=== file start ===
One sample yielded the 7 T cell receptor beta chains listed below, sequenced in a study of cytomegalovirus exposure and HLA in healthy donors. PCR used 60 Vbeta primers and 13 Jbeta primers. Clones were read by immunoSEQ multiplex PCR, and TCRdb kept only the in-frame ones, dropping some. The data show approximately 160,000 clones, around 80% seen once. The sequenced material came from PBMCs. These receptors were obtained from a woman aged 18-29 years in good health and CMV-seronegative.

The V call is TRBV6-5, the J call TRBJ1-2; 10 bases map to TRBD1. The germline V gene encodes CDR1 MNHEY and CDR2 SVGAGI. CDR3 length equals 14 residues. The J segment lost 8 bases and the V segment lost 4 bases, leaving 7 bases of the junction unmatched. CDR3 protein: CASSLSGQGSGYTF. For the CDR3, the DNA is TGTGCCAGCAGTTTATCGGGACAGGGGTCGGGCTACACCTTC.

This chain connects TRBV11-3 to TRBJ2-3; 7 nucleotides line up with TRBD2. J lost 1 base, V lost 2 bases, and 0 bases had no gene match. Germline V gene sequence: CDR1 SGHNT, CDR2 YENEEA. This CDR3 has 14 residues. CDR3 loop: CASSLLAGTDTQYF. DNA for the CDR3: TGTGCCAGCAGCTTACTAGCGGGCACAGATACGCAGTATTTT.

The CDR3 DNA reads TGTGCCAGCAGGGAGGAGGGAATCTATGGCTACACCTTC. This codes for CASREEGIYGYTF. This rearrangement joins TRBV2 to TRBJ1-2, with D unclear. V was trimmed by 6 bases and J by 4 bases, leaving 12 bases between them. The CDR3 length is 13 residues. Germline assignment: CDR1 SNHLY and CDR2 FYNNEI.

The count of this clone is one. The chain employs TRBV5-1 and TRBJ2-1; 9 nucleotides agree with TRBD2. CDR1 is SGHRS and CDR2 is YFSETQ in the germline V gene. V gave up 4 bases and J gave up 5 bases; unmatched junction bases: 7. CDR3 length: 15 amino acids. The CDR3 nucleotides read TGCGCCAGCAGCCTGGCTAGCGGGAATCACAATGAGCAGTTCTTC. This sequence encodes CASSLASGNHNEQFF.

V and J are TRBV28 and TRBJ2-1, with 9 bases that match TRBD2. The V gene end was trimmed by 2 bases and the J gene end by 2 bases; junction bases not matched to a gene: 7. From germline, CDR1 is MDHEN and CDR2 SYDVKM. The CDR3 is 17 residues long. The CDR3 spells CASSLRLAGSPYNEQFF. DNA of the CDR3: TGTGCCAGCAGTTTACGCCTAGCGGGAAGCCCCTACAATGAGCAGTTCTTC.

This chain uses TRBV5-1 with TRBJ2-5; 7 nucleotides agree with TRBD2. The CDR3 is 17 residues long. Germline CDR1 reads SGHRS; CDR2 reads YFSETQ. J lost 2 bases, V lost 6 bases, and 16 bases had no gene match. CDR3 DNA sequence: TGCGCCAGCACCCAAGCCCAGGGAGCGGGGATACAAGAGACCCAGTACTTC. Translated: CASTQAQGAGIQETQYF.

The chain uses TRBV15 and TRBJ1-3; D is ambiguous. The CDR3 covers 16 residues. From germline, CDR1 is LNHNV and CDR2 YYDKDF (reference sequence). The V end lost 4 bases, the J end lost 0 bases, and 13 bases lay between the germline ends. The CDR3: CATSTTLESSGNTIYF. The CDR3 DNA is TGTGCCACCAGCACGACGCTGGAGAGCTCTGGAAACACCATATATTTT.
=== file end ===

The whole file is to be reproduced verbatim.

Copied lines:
One sample yielded the 7 T cell receptor beta chains listed below, sequenced in a study of cytomegalovirus exposure and HLA in healthy donors. PCR used 60 Vbeta primers and 13 Jbeta primers. Clones were read by immunoSEQ multiplex PCR, and TCRdb kept only the in-frame ones, dropping some. The data show approximately 160,000 clones, around 80% seen once. The sequenced material came from PBMCs. These receptors were obtained from a woman aged 18-29 years in good health and CMV-seronegative.

The V call is TRBV6-5, the J call TRBJ1-2; 10 bases map to TRBD1. The germline V gene encodes CDR1 MNHEY and CDR2 SVGAGI. CDR3 length equals 14 residues. The J segment lost 8 bases and the V segment lost 4 bases, leaving 7 bases of the junction unmatched. CDR3 protein: CASSLSGQGSGYTF. For the CDR3, the DNA is TGTGCCAGCAGTTTATCGGGACAGGGGTCGGGCTACACCTTC.

This chain connects TRBV11-3 to TRBJ2-3; 7 nucleotides line up with TRBD2. J lost 1 base, V lost 2 bases, and 0 bases had no gene match. Germline V gene sequence: CDR1 SGHNT, CDR2 YENEEA. This CDR3 has 14 residues. CDR3 loop: CASSLLAGTDTQYF. DNA for the CDR3: TGTGCCAGCAGCTTACTAGCGGGCACAGATACGCAGTATTTT.

The CDR3 DNA reads TGTGCCAGCAGGGAGGAGGGAATCTATGGCTACACCTTC. This codes for CASREEGIYGYTF. This rearrangement joins TRBV2 to TRBJ1-2, with D unclear. V was trimmed by 6 bases and J by 4 bases, leaving 12 bases between them. The CDR3 length is 13 residues. Germline assignment: CDR1 SNHLY and CDR2 FYNNEI.

The count of this clone is one. The chain employs TRBV5-1 and TRBJ2-1; 9 nucleotides agree with TRBD2. CDR1 is SGHRS and CDR2 is YFSETQ in the germline V gene. V gave up 4 bases and J gave up 5 bases; unmatched junction bases: 7. CDR3 length: 15 amino acids. The CDR3 nucleotides read TGCGCCAGCAGCCTGGCTAGCGGGAATCACAATGAGCAGTTCTTC. This sequence encodes CASSLASGNHNEQFF.

V and J are TRBV28 and TRBJ2-1, with 9 bases that match TRBD2. The V gene end was trimmed by 2 bases and the J gene end by 2 bases; junction bases not matched to a gene: 7. From germline, CDR1 is MDHEN and CDR2 SYDVKM. The CDR3 is 17 residues long. The CDR3 spells CASSLRLAGSPYNEQFF. DNA of the CDR3: TGTGCCAGCAGTTTACGCCTAGCGGGAAGCCCCTACAATGAGCAGTTCTTC.

This chain uses TRBV5-1 with TRBJ2-5; 7 nucleotides agree with TRBD2. The CDR3 is 17 residues long. Germline CDR1 reads SGHRS; CDR2 reads YFSETQ. J lost 2 bases, V lost 6 bases, and 16 bases had no gene match. CDR3 DNA sequence: TGCGCCAGCACCCAAGCCCAGGGAGCGGGGATACAAGAGACCCAGTACTTC. Translated: CASTQAQGAGIQETQYF.

The chain uses TRBV15 and TRBJ1-3; D is ambiguous. The CDR3 covers 16 residues. From germline, CDR1 is LNHNV and CDR2 YYDKDF (reference sequence). The V end lost 4 bases, the J end lost 0 bases, and 13 bases lay between the germline ends. The CDR3: CATSTTLESSGNTIYF. The CDR3 DNA is TGTGCCACCAGCACGACGCTGGAGAGCTCTGGAAACACCATATATTTT.